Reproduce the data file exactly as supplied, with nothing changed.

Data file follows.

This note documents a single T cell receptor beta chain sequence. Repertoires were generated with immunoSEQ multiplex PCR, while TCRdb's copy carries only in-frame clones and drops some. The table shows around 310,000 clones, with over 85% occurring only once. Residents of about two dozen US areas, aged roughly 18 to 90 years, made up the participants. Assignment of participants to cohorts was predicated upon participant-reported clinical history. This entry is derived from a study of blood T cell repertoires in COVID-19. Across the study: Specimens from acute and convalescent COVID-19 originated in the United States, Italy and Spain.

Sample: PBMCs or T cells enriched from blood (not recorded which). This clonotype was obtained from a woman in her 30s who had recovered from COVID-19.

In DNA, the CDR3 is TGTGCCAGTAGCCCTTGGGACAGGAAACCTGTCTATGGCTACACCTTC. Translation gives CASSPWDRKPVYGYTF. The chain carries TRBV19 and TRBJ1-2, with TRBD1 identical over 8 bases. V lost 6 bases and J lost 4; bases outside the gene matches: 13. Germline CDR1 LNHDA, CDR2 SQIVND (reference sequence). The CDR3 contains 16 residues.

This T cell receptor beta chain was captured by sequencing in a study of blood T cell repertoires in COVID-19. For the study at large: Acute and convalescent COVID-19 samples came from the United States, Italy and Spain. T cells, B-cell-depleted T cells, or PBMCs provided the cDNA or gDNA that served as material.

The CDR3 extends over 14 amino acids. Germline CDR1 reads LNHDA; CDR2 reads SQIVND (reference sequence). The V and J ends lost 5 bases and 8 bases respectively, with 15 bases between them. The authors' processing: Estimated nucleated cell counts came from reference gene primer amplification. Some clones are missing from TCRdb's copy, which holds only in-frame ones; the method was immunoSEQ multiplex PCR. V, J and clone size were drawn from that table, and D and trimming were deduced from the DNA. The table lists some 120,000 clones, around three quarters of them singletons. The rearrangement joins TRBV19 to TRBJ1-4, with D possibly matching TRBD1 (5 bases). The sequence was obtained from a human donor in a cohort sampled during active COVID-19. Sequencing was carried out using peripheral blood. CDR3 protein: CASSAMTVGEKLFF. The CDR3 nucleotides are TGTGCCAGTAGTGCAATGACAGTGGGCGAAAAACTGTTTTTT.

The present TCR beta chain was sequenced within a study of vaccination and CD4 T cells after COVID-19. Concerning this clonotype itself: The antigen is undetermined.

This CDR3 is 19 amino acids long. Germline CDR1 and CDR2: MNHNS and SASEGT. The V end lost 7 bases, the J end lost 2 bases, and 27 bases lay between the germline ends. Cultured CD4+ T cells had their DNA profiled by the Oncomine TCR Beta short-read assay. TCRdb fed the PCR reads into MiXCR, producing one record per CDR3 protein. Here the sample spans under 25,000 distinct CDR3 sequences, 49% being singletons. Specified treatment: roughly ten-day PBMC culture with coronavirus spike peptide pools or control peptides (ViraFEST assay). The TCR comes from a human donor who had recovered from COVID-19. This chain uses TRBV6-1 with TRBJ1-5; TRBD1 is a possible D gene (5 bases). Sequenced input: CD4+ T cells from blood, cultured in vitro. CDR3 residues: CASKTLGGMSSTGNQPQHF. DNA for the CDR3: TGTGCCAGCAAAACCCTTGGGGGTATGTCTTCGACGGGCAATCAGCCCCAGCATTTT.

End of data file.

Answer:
This note documents a single T cell receptor beta chain sequence. Repertoires were generated with immunoSEQ multiplex PCR, while TCRdb's copy carries only in-frame clones and drops some. The table shows around 310,000 clones, with over 85% occurring only once. Residents of about two dozen US areas, aged roughly 18 to 90 years, made up the participants. Assignment of participants to cohorts was predicated upon participant-reported clinical history. This entry is derived from a study of blood T cell repertoires in COVID-19. Across the study: Specimens from acute and convalescent COVID-19 originated in the United States, Italy and Spain.

Sample: PBMCs or T cells enriched from blood (not recorded which). This clonotype was obtained from a woman in her 30s who had recovered from COVID-19.

In DNA, the CDR3 is TGTGCCAGTAGCCCTTGGGACAGGAAACCTGTCTATGGCTACACCTTC. Translation gives CASSPWDRKPVYGYTF. The chain carries TRBV19 and TRBJ1-2, with TRBD1 identical over 8 bases. V lost 6 bases and J lost 4; bases outside the gene matches: 13. Germline CDR1 LNHDA, CDR2 SQIVND (reference sequence). The CDR3 contains 16 residues.

This T cell receptor beta chain was captured by sequencing in a study of blood T cell repertoires in COVID-19. For the study at large: Acute and convalescent COVID-19 samples came from the United States, Italy and Spain. T cells, B-cell-depleted T cells, or PBMCs provided the cDNA or gDNA that served as material.

The CDR3 extends over 14 amino acids. Germline CDR1 reads LNHDA; CDR2 reads SQIVND (reference sequence). The V and J ends lost 5 bases and 8 bases respectively, with 15 bases between them. The authors' processing: Estimated nucleated cell counts came from reference gene primer amplification. Some clones are missing from TCRdb's copy, which holds only in-frame ones; the method was immunoSEQ multiplex PCR. V, J and clone size were drawn from that table, and D and trimming were deduced from the DNA. The table lists some 120,000 clones, around three quarters of them singletons. The rearrangement joins TRBV19 to TRBJ1-4, with D possibly matching TRBD1 (5 bases). The sequence was obtained from a human donor in a cohort sampled during active COVID-19. Sequencing was carried out using peripheral blood. CDR3 protein: CASSAMTVGEKLFF. The CDR3 nucleotides are TGTGCCAGTAGTGCAATGACAGTGGGCGAAAAACTGTTTTTT.

The present TCR beta chain was sequenced within a study of vaccination and CD4 T cells after COVID-19. Concerning this clonotype itself: The antigen is undetermined.

This CDR3 is 19 amino acids long. Germline CDR1 and CDR2: MNHNS and SASEGT. The V end lost 7 bases, the J end lost 2 bases, and 27 bases lay between the germline ends. Cultured CD4+ T cells had their DNA profiled by the Oncomine TCR Beta short-read assay. TCRdb fed the PCR reads into MiXCR, producing one record per CDR3 protein. Here the sample spans under 25,000 distinct CDR3 sequences, 49% being singletons. Specified treatment: roughly ten-day PBMC culture with coronavirus spike peptide pools or control peptides (ViraFEST assay). The TCR comes from a human donor who had recovered from COVID-19. This chain uses TRBV6-1 with TRBJ1-5; TRBD1 is a possible D gene (5 bases). Sequenced input: CD4+ T cells from blood, cultured in vitro. CDR3 residues: CASKTLGGMSSTGNQPQHF. DNA for the CDR3: TGTGCCAGCAAAACCCTTGGGGGTATGTCTTCGACGGGCAATCAGCCCCAGCATTTT.